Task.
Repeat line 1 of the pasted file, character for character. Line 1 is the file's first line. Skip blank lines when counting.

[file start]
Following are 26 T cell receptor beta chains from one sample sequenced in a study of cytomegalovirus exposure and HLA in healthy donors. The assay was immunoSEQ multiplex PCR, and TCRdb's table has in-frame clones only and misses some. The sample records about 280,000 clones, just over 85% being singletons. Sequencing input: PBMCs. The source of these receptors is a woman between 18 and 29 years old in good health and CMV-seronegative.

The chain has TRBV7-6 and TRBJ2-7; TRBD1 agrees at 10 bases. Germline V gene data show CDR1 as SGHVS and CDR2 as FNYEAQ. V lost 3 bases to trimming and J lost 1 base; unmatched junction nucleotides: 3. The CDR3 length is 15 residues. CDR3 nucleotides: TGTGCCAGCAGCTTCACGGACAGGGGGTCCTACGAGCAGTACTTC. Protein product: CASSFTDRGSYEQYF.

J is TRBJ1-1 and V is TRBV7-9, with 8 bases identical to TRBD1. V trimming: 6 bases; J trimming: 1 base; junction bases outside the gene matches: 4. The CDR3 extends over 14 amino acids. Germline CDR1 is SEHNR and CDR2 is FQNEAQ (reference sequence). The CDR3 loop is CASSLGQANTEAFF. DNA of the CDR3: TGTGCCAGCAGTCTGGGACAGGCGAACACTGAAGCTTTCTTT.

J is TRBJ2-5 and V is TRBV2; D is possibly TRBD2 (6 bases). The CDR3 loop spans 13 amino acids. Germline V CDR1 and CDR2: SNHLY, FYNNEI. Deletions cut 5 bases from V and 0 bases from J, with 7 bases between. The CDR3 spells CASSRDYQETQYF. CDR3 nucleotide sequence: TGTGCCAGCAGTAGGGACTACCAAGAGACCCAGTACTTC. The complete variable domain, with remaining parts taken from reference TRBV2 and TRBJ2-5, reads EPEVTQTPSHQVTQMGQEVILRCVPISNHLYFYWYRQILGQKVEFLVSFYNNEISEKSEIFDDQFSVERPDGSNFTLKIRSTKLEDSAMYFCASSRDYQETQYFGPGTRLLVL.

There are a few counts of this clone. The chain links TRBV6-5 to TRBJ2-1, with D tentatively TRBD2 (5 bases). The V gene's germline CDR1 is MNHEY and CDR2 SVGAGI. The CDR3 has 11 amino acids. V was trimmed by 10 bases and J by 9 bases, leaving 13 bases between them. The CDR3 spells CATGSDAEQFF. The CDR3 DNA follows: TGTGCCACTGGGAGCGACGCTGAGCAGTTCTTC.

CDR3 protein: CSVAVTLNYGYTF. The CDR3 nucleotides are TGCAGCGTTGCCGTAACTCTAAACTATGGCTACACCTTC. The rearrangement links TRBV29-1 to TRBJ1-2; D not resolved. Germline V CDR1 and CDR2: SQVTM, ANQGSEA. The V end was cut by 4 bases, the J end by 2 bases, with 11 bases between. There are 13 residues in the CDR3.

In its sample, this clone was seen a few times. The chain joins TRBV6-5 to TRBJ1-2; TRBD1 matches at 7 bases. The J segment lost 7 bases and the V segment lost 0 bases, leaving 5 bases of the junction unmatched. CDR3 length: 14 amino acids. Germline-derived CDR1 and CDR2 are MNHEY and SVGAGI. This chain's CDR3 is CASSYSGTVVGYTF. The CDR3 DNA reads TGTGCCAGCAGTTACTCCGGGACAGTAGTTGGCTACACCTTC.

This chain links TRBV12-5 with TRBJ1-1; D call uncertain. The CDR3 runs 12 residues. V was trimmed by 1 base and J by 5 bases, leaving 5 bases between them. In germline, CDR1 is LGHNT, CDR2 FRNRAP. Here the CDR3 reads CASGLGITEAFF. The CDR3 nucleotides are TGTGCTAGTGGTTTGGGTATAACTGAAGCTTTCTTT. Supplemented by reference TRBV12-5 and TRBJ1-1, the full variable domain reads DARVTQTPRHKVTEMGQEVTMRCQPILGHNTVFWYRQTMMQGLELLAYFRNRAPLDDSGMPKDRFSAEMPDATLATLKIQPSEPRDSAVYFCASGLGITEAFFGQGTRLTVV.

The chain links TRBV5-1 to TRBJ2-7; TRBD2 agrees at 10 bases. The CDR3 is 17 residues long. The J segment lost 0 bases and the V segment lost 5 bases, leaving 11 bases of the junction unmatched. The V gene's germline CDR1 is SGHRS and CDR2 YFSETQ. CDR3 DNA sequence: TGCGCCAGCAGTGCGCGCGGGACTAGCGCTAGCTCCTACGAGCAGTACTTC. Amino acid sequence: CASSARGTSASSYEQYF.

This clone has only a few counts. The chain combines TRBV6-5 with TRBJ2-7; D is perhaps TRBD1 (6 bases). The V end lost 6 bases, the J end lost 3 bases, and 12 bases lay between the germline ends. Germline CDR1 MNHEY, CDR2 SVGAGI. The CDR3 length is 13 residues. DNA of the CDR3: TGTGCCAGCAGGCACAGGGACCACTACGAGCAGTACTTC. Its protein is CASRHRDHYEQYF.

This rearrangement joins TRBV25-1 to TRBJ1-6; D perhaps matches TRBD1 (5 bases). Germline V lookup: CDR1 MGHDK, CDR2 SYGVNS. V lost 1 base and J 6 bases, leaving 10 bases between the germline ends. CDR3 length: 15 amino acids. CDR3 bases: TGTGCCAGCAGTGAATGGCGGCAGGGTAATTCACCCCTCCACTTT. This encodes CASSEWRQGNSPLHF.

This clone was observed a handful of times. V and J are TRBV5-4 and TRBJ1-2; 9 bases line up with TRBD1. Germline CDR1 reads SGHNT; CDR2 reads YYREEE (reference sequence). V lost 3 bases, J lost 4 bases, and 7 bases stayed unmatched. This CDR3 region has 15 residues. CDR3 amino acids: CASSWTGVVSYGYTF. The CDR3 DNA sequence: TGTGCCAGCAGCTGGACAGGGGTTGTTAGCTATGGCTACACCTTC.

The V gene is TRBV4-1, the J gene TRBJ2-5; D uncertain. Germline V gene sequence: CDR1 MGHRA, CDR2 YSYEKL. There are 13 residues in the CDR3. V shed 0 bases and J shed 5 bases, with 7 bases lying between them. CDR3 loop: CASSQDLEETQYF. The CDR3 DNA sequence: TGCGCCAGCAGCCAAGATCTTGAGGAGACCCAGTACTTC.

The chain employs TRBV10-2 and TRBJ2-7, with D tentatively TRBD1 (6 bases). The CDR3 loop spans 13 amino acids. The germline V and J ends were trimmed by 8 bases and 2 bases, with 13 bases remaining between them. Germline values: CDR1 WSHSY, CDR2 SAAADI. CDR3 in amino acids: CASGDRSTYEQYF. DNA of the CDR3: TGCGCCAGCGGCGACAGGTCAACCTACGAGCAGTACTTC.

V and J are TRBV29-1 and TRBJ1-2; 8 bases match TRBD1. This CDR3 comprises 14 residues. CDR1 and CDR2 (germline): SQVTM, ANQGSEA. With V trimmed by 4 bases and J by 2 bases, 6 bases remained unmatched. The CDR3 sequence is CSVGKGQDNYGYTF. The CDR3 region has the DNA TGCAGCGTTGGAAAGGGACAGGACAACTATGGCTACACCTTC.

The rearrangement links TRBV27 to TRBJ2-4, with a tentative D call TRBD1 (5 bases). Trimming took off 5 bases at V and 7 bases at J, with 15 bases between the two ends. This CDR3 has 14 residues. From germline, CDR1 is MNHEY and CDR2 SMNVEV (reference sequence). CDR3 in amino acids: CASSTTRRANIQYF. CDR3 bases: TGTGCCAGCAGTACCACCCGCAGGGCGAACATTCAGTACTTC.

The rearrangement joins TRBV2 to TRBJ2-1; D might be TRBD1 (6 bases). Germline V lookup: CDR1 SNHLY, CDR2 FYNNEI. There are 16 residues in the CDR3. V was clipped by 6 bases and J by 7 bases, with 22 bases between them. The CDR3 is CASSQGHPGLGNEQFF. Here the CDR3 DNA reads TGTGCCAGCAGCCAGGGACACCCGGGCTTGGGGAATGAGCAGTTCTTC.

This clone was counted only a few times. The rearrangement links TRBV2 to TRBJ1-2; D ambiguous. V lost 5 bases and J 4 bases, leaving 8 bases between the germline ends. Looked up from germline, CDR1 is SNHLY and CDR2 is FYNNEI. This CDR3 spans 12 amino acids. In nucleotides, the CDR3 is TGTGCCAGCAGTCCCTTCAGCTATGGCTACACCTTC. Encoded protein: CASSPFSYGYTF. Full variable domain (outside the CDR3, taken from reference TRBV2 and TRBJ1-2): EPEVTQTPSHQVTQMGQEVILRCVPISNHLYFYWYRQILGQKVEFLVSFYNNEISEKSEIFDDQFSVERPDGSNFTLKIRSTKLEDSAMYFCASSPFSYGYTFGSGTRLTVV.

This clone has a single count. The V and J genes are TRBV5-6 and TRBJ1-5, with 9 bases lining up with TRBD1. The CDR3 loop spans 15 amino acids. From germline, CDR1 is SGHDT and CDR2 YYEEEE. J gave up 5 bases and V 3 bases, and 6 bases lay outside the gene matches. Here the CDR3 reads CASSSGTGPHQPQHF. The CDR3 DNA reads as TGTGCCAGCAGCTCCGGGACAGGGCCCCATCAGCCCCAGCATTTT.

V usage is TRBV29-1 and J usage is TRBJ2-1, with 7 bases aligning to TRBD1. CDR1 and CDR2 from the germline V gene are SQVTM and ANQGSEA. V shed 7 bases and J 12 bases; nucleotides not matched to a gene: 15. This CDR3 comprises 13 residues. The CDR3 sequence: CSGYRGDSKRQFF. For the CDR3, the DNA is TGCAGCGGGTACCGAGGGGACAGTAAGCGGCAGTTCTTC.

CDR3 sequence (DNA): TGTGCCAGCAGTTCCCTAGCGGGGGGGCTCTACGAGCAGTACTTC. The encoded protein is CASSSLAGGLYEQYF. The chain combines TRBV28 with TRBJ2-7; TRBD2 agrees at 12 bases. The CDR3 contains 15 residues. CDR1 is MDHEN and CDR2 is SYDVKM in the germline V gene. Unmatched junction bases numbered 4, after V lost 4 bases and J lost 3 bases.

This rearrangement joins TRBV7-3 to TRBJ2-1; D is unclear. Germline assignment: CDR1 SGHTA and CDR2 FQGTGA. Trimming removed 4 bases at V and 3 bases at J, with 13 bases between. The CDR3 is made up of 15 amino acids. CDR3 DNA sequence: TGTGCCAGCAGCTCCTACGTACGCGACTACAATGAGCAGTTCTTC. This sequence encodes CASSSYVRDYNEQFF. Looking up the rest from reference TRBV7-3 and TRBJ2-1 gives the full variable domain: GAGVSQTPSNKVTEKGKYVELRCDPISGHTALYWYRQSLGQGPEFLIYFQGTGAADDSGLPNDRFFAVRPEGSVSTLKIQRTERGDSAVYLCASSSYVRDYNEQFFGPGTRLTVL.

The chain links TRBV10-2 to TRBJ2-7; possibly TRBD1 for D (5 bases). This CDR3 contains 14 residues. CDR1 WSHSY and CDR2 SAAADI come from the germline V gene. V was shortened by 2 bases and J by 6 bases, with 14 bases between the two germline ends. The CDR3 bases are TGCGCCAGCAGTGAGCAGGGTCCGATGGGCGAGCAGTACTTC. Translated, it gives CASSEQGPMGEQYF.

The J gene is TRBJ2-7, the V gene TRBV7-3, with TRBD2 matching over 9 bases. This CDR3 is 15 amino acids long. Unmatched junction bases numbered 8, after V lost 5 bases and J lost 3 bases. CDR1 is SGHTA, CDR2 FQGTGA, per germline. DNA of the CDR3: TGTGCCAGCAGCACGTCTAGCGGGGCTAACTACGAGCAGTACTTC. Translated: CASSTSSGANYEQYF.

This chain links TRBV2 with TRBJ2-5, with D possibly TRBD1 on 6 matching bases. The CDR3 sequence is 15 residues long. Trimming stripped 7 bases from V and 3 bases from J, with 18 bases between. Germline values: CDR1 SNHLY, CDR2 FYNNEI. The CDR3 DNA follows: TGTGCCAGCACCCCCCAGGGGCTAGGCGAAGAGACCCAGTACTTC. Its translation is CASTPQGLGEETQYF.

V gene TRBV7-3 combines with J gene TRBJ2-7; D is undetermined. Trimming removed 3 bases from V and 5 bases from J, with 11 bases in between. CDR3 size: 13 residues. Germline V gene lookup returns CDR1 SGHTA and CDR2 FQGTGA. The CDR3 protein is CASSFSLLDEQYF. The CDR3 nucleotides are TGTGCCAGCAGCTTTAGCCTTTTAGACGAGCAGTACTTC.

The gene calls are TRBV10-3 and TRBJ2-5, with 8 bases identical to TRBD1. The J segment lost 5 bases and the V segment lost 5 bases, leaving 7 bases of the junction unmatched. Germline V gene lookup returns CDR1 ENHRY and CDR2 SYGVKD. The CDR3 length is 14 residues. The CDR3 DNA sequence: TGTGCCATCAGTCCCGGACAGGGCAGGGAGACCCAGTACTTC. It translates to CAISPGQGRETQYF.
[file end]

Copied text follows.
Following are 26 T cell receptor beta chains from one sample sequenced in a study of cytomegalovirus exposure and HLA in healthy donors. The assay was immunoSEQ multiplex PCR, and TCRdb's table has in-frame clones only and misses some. The sample records about 280,000 clones, just over 85% being singletons. Sequencing input: PBMCs. The source of these receptors is a woman between 18 and 29 years old in good health and CMV-seronegative.